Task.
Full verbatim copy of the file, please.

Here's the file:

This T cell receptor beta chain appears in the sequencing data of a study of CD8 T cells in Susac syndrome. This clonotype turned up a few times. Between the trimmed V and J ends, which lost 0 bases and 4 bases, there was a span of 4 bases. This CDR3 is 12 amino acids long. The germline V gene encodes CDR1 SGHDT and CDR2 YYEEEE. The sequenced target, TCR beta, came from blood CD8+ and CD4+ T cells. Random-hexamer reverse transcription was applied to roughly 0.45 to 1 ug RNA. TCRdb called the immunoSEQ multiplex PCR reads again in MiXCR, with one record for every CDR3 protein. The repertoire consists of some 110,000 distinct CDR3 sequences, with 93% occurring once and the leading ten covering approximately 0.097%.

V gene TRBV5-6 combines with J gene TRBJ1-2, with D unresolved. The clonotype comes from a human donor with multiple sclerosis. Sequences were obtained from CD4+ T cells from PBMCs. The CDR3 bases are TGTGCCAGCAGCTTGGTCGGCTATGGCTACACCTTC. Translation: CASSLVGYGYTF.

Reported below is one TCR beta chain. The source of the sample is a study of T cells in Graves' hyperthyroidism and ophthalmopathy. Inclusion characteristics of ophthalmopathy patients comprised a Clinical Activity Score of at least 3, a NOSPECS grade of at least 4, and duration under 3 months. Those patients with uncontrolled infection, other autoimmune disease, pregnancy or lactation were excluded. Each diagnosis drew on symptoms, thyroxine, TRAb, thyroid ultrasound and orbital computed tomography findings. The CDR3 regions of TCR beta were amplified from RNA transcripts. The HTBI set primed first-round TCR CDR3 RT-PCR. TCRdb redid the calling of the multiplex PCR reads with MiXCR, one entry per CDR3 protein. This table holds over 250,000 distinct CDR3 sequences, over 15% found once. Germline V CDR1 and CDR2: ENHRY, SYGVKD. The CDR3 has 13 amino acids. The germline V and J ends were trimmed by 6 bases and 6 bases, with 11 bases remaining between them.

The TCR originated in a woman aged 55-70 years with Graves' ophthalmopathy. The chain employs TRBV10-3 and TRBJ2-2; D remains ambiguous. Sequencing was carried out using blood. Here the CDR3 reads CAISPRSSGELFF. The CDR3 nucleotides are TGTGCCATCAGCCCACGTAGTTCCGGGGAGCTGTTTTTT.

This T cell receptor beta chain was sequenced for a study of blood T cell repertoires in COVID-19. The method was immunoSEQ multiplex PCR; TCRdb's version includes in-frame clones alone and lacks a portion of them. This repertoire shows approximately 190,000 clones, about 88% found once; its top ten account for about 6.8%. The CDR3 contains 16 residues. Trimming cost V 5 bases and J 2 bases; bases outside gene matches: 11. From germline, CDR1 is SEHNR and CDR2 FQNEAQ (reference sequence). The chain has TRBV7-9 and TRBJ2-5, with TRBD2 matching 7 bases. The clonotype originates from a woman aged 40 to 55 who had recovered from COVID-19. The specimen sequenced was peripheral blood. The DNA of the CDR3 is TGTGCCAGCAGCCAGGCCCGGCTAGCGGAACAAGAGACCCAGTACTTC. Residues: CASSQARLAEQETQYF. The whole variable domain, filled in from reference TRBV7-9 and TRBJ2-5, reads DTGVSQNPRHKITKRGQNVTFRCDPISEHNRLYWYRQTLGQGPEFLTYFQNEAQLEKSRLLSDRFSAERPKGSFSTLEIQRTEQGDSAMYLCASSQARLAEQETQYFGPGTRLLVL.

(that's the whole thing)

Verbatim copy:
This T cell receptor beta chain appears in the sequencing data of a study of CD8 T cells in Susac syndrome. This clonotype turned up a few times. Between the trimmed V and J ends, which lost 0 bases and 4 bases, there was a span of 4 bases. This CDR3 is 12 amino acids long. The germline V gene encodes CDR1 SGHDT and CDR2 YYEEEE. The sequenced target, TCR beta, came from blood CD8+ and CD4+ T cells. Random-hexamer reverse transcription was applied to roughly 0.45 to 1 ug RNA. TCRdb called the immunoSEQ multiplex PCR reads again in MiXCR, with one record for every CDR3 protein. The repertoire consists of some 110,000 distinct CDR3 sequences, with 93% occurring once and the leading ten covering approximately 0.097%.

V gene TRBV5-6 combines with J gene TRBJ1-2, with D unresolved. The clonotype comes from a human donor with multiple sclerosis. Sequences were obtained from CD4+ T cells from PBMCs. The CDR3 bases are TGTGCCAGCAGCTTGGTCGGCTATGGCTACACCTTC. Translation: CASSLVGYGYTF.

Reported below is one TCR beta chain. The source of the sample is a study of T cells in Graves' hyperthyroidism and ophthalmopathy. Inclusion characteristics of ophthalmopathy patients comprised a Clinical Activity Score of at least 3, a NOSPECS grade of at least 4, and duration under 3 months. Those patients with uncontrolled infection, other autoimmune disease, pregnancy or lactation were excluded. Each diagnosis drew on symptoms, thyroxine, TRAb, thyroid ultrasound and orbital computed tomography findings. The CDR3 regions of TCR beta were amplified from RNA transcripts. The HTBI set primed first-round TCR CDR3 RT-PCR. TCRdb redid the calling of the multiplex PCR reads with MiXCR, one entry per CDR3 protein. This table holds over 250,000 distinct CDR3 sequences, over 15% found once. Germline V CDR1 and CDR2: ENHRY, SYGVKD. The CDR3 has 13 amino acids. The germline V and J ends were trimmed by 6 bases and 6 bases, with 11 bases remaining between them.

The TCR originated in a woman aged 55-70 years with Graves' ophthalmopathy. The chain employs TRBV10-3 and TRBJ2-2; D remains ambiguous. Sequencing was carried out using blood. Here the CDR3 reads CAISPRSSGELFF. The CDR3 nucleotides are TGTGCCATCAGCCCACGTAGTTCCGGGGAGCTGTTTTTT.

This T cell receptor beta chain was sequenced for a study of blood T cell repertoires in COVID-19. The method was immunoSEQ multiplex PCR; TCRdb's version includes in-frame clones alone and lacks a portion of them. This repertoire shows approximately 190,000 clones, about 88% found once; its top ten account for about 6.8%. The CDR3 contains 16 residues. Trimming cost V 5 bases and J 2 bases; bases outside gene matches: 11. From germline, CDR1 is SEHNR and CDR2 FQNEAQ (reference sequence). The chain has TRBV7-9 and TRBJ2-5, with TRBD2 matching 7 bases. The clonotype originates from a woman aged 40 to 55 who had recovered from COVID-19. The specimen sequenced was peripheral blood. The DNA of the CDR3 is TGTGCCAGCAGCCAGGCCCGGCTAGCGGAACAAGAGACCCAGTACTTC. Residues: CASSQARLAEQETQYF. The whole variable domain, filled in from reference TRBV7-9 and TRBJ2-5, reads DTGVSQNPRHKITKRGQNVTFRCDPISEHNRLYWYRQTLGQGPEFLTYFQNEAQLEKSRLLSDRFSAERPKGSFSTLEIQRTEQGDSAMYLCASSQARLAEQETQYFGPGTRLLVL.